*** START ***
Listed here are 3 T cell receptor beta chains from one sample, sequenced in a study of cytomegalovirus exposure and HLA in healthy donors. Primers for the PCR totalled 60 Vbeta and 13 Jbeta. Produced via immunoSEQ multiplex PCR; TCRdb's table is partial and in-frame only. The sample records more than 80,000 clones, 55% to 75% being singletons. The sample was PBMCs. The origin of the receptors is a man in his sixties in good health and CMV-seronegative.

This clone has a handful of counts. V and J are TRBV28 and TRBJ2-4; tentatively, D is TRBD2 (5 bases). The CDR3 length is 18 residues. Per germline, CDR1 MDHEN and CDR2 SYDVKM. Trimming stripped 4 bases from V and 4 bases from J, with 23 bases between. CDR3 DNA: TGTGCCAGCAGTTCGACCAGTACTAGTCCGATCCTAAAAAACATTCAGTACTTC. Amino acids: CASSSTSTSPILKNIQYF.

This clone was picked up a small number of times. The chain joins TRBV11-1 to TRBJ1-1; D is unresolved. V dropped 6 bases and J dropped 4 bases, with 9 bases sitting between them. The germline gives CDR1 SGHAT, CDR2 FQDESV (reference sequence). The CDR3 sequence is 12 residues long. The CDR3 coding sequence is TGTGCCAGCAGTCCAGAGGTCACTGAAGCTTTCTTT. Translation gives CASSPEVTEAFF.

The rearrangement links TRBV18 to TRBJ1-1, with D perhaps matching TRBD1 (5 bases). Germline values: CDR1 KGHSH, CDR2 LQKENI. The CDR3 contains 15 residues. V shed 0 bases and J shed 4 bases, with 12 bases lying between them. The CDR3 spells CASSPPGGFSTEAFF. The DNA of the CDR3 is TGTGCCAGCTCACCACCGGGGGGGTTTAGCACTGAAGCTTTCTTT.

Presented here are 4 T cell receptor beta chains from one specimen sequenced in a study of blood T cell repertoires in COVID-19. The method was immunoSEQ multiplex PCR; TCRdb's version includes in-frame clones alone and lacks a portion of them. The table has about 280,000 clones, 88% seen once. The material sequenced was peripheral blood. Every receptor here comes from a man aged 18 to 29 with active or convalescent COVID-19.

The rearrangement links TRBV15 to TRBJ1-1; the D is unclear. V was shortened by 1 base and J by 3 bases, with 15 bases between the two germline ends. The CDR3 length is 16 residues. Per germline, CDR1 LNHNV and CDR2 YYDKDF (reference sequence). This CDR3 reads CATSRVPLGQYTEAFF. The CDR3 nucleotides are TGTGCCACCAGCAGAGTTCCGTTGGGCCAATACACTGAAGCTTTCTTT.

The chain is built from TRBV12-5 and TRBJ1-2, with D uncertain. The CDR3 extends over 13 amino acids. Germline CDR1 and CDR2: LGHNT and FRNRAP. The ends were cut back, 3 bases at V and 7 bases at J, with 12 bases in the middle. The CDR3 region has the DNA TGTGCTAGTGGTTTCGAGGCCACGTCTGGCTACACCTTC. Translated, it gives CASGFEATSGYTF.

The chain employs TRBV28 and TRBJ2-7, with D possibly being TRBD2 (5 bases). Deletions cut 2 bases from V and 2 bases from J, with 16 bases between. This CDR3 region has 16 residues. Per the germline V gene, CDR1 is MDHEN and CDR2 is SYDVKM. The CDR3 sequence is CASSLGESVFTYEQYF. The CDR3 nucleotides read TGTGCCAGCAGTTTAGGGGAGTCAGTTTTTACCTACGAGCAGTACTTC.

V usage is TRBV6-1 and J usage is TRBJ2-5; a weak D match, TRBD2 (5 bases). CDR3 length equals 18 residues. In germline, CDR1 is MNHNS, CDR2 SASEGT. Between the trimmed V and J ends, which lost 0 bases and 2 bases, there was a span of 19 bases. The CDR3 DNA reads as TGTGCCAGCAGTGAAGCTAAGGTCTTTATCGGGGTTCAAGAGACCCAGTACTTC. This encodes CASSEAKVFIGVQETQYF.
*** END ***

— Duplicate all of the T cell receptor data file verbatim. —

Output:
Listed here are 3 T cell receptor beta chains from one sample, sequenced in a study of cytomegalovirus exposure and HLA in healthy donors. Primers for the PCR totalled 60 Vbeta and 13 Jbeta. Produced via immunoSEQ multiplex PCR; TCRdb's table is partial and in-frame only. The sample records more than 80,000 clones, 55% to 75% being singletons. The sample was PBMCs. The origin of the receptors is a man in his sixties in good health and CMV-seronegative.

This clone has a handful of counts. V and J are TRBV28 and TRBJ2-4; tentatively, D is TRBD2 (5 bases). The CDR3 length is 18 residues. Per germline, CDR1 MDHEN and CDR2 SYDVKM. Trimming stripped 4 bases from V and 4 bases from J, with 23 bases between. CDR3 DNA: TGTGCCAGCAGTTCGACCAGTACTAGTCCGATCCTAAAAAACATTCAGTACTTC. Amino acids: CASSSTSTSPILKNIQYF.

This clone was picked up a small number of times. The chain joins TRBV11-1 to TRBJ1-1; D is unresolved. V dropped 6 bases and J dropped 4 bases, with 9 bases sitting between them. The germline gives CDR1 SGHAT, CDR2 FQDESV (reference sequence). The CDR3 sequence is 12 residues long. The CDR3 coding sequence is TGTGCCAGCAGTCCAGAGGTCACTGAAGCTTTCTTT. Translation gives CASSPEVTEAFF.

The rearrangement links TRBV18 to TRBJ1-1, with D perhaps matching TRBD1 (5 bases). Germline values: CDR1 KGHSH, CDR2 LQKENI. The CDR3 contains 15 residues. V shed 0 bases and J shed 4 bases, with 12 bases lying between them. The CDR3 spells CASSPPGGFSTEAFF. The DNA of the CDR3 is TGTGCCAGCTCACCACCGGGGGGGTTTAGCACTGAAGCTTTCTTT.

Presented here are 4 T cell receptor beta chains from one specimen sequenced in a study of blood T cell repertoires in COVID-19. The method was immunoSEQ multiplex PCR; TCRdb's version includes in-frame clones alone and lacks a portion of them. The table has about 280,000 clones, 88% seen once. The material sequenced was peripheral blood. Every receptor here comes from a man aged 18 to 29 with active or convalescent COVID-19.

The rearrangement links TRBV15 to TRBJ1-1; the D is unclear. V was shortened by 1 base and J by 3 bases, with 15 bases between the two germline ends. The CDR3 length is 16 residues. Per germline, CDR1 LNHNV and CDR2 YYDKDF (reference sequence). This CDR3 reads CATSRVPLGQYTEAFF. The CDR3 nucleotides are TGTGCCACCAGCAGAGTTCCGTTGGGCCAATACACTGAAGCTTTCTTT.

The chain is built from TRBV12-5 and TRBJ1-2, with D uncertain. The CDR3 extends over 13 amino acids. Germline CDR1 and CDR2: LGHNT and FRNRAP. The ends were cut back, 3 bases at V and 7 bases at J, with 12 bases in the middle. The CDR3 region has the DNA TGTGCTAGTGGTTTCGAGGCCACGTCTGGCTACACCTTC. Translated, it gives CASGFEATSGYTF.

The chain employs TRBV28 and TRBJ2-7, with D possibly being TRBD2 (5 bases). Deletions cut 2 bases from V and 2 bases from J, with 16 bases between. This CDR3 region has 16 residues. Per the germline V gene, CDR1 is MDHEN and CDR2 is SYDVKM. The CDR3 sequence is CASSLGESVFTYEQYF. The CDR3 nucleotides read TGTGCCAGCAGTTTAGGGGAGTCAGTTTTTACCTACGAGCAGTACTTC.

V usage is TRBV6-1 and J usage is TRBJ2-5; a weak D match, TRBD2 (5 bases). CDR3 length equals 18 residues. In germline, CDR1 is MNHNS, CDR2 SASEGT. Between the trimmed V and J ends, which lost 0 bases and 2 bases, there was a span of 19 bases. The CDR3 DNA reads as TGTGCCAGCAGTGAAGCTAAGGTCTTTATCGGGGTTCAAGAGACCCAGTACTTC. This encodes CASSEAKVFIGVQETQYF.